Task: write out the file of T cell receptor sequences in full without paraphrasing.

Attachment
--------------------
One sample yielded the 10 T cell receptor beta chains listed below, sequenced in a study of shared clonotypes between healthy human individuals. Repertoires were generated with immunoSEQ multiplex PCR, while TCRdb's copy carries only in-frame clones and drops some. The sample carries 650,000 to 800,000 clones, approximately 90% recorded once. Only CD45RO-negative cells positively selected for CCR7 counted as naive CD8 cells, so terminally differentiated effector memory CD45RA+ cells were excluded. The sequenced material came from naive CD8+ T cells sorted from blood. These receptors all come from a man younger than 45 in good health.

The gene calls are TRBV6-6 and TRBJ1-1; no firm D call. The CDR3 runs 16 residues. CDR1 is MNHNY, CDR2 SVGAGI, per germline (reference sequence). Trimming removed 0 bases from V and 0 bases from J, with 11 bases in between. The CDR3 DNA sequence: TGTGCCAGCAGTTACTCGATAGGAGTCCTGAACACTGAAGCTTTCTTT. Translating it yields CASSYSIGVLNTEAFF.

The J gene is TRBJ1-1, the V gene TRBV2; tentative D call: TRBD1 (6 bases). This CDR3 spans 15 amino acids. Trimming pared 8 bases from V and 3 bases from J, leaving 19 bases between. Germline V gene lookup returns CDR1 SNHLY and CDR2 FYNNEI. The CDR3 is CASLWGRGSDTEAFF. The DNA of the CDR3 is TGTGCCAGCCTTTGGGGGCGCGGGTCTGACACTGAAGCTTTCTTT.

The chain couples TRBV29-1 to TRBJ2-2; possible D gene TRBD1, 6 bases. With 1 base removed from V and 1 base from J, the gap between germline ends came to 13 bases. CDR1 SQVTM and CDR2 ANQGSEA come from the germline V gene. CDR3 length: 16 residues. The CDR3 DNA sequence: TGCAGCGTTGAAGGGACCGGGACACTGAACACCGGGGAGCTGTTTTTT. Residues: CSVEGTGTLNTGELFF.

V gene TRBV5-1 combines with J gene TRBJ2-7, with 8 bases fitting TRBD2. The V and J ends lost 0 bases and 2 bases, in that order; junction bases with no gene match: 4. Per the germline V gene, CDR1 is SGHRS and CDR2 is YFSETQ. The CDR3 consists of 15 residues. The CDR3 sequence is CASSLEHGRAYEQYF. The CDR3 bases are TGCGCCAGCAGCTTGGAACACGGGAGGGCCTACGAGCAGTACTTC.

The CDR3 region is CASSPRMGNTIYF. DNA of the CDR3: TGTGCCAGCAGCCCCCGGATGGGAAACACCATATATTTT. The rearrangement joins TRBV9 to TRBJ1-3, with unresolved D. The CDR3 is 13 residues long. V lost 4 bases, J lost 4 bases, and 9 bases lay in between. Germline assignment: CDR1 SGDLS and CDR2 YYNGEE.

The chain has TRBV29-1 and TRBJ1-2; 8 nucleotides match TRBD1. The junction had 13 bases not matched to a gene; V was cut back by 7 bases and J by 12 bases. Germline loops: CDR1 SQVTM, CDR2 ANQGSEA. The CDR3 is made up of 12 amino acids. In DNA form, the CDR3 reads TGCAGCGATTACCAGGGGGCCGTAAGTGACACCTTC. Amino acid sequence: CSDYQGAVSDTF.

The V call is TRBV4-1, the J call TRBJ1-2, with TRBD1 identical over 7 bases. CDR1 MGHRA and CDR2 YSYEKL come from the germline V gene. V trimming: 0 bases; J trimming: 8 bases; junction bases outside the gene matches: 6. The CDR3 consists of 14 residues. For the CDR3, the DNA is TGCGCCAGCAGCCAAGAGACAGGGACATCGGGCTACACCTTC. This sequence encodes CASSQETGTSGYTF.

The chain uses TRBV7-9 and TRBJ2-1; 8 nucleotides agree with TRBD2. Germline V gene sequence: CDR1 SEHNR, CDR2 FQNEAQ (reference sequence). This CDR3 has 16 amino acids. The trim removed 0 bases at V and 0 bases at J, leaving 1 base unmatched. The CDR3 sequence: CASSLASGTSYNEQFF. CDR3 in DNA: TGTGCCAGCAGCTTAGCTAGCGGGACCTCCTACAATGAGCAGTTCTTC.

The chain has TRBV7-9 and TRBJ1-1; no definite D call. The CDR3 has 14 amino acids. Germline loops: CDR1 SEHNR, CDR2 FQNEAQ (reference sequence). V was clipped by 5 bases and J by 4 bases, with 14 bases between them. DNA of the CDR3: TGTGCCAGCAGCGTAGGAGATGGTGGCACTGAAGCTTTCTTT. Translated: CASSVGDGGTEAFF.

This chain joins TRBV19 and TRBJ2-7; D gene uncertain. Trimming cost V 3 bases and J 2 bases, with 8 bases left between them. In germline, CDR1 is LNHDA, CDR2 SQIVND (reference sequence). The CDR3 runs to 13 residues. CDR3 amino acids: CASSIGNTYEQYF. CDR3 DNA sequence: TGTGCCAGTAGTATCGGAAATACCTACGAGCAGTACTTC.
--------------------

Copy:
One sample yielded the 10 T cell receptor beta chains listed below, sequenced in a study of shared clonotypes between healthy human individuals. Repertoires were generated with immunoSEQ multiplex PCR, while TCRdb's copy carries only in-frame clones and drops some. The sample carries 650,000 to 800,000 clones, approximately 90% recorded once. Only CD45RO-negative cells positively selected for CCR7 counted as naive CD8 cells, so terminally differentiated effector memory CD45RA+ cells were excluded. The sequenced material came from naive CD8+ T cells sorted from blood. These receptors all come from a man younger than 45 in good health.

The gene calls are TRBV6-6 and TRBJ1-1; no firm D call. The CDR3 runs 16 residues. CDR1 is MNHNY, CDR2 SVGAGI, per germline (reference sequence). Trimming removed 0 bases from V and 0 bases from J, with 11 bases in between. The CDR3 DNA sequence: TGTGCCAGCAGTTACTCGATAGGAGTCCTGAACACTGAAGCTTTCTTT. Translating it yields CASSYSIGVLNTEAFF.

The J gene is TRBJ1-1, the V gene TRBV2; tentative D call: TRBD1 (6 bases). This CDR3 spans 15 amino acids. Trimming pared 8 bases from V and 3 bases from J, leaving 19 bases between. Germline V gene lookup returns CDR1 SNHLY and CDR2 FYNNEI. The CDR3 is CASLWGRGSDTEAFF. The DNA of the CDR3 is TGTGCCAGCCTTTGGGGGCGCGGGTCTGACACTGAAGCTTTCTTT.

The chain couples TRBV29-1 to TRBJ2-2; possible D gene TRBD1, 6 bases. With 1 base removed from V and 1 base from J, the gap between germline ends came to 13 bases. CDR1 SQVTM and CDR2 ANQGSEA come from the germline V gene. CDR3 length: 16 residues. The CDR3 DNA sequence: TGCAGCGTTGAAGGGACCGGGACACTGAACACCGGGGAGCTGTTTTTT. Residues: CSVEGTGTLNTGELFF.

V gene TRBV5-1 combines with J gene TRBJ2-7, with 8 bases fitting TRBD2. The V and J ends lost 0 bases and 2 bases, in that order; junction bases with no gene match: 4. Per the germline V gene, CDR1 is SGHRS and CDR2 is YFSETQ. The CDR3 consists of 15 residues. The CDR3 sequence is CASSLEHGRAYEQYF. The CDR3 bases are TGCGCCAGCAGCTTGGAACACGGGAGGGCCTACGAGCAGTACTTC.

The CDR3 region is CASSPRMGNTIYF. DNA of the CDR3: TGTGCCAGCAGCCCCCGGATGGGAAACACCATATATTTT. The rearrangement joins TRBV9 to TRBJ1-3, with unresolved D. The CDR3 is 13 residues long. V lost 4 bases, J lost 4 bases, and 9 bases lay in between. Germline assignment: CDR1 SGDLS and CDR2 YYNGEE.

The chain has TRBV29-1 and TRBJ1-2; 8 nucleotides match TRBD1. The junction had 13 bases not matched to a gene; V was cut back by 7 bases and J by 12 bases. Germline loops: CDR1 SQVTM, CDR2 ANQGSEA. The CDR3 is made up of 12 amino acids. In DNA form, the CDR3 reads TGCAGCGATTACCAGGGGGCCGTAAGTGACACCTTC. Amino acid sequence: CSDYQGAVSDTF.

The V call is TRBV4-1, the J call TRBJ1-2, with TRBD1 identical over 7 bases. CDR1 MGHRA and CDR2 YSYEKL come from the germline V gene. V trimming: 0 bases; J trimming: 8 bases; junction bases outside the gene matches: 6. The CDR3 consists of 14 residues. For the CDR3, the DNA is TGCGCCAGCAGCCAAGAGACAGGGACATCGGGCTACACCTTC. This sequence encodes CASSQETGTSGYTF.

The chain uses TRBV7-9 and TRBJ2-1; 8 nucleotides agree with TRBD2. Germline V gene sequence: CDR1 SEHNR, CDR2 FQNEAQ (reference sequence). This CDR3 has 16 amino acids. The trim removed 0 bases at V and 0 bases at J, leaving 1 base unmatched. The CDR3 sequence: CASSLASGTSYNEQFF. CDR3 in DNA: TGTGCCAGCAGCTTAGCTAGCGGGACCTCCTACAATGAGCAGTTCTTC.

The chain has TRBV7-9 and TRBJ1-1; no definite D call. The CDR3 has 14 amino acids. Germline loops: CDR1 SEHNR, CDR2 FQNEAQ (reference sequence). V was clipped by 5 bases and J by 4 bases, with 14 bases between them. DNA of the CDR3: TGTGCCAGCAGCGTAGGAGATGGTGGCACTGAAGCTTTCTTT. Translated: CASSVGDGGTEAFF.

This chain joins TRBV19 and TRBJ2-7; D gene uncertain. Trimming cost V 3 bases and J 2 bases, with 8 bases left between them. In germline, CDR1 is LNHDA, CDR2 SQIVND (reference sequence). The CDR3 runs to 13 residues. CDR3 amino acids: CASSIGNTYEQYF. CDR3 DNA sequence: TGTGCCAGTAGTATCGGAAATACCTACGAGCAGTACTTC.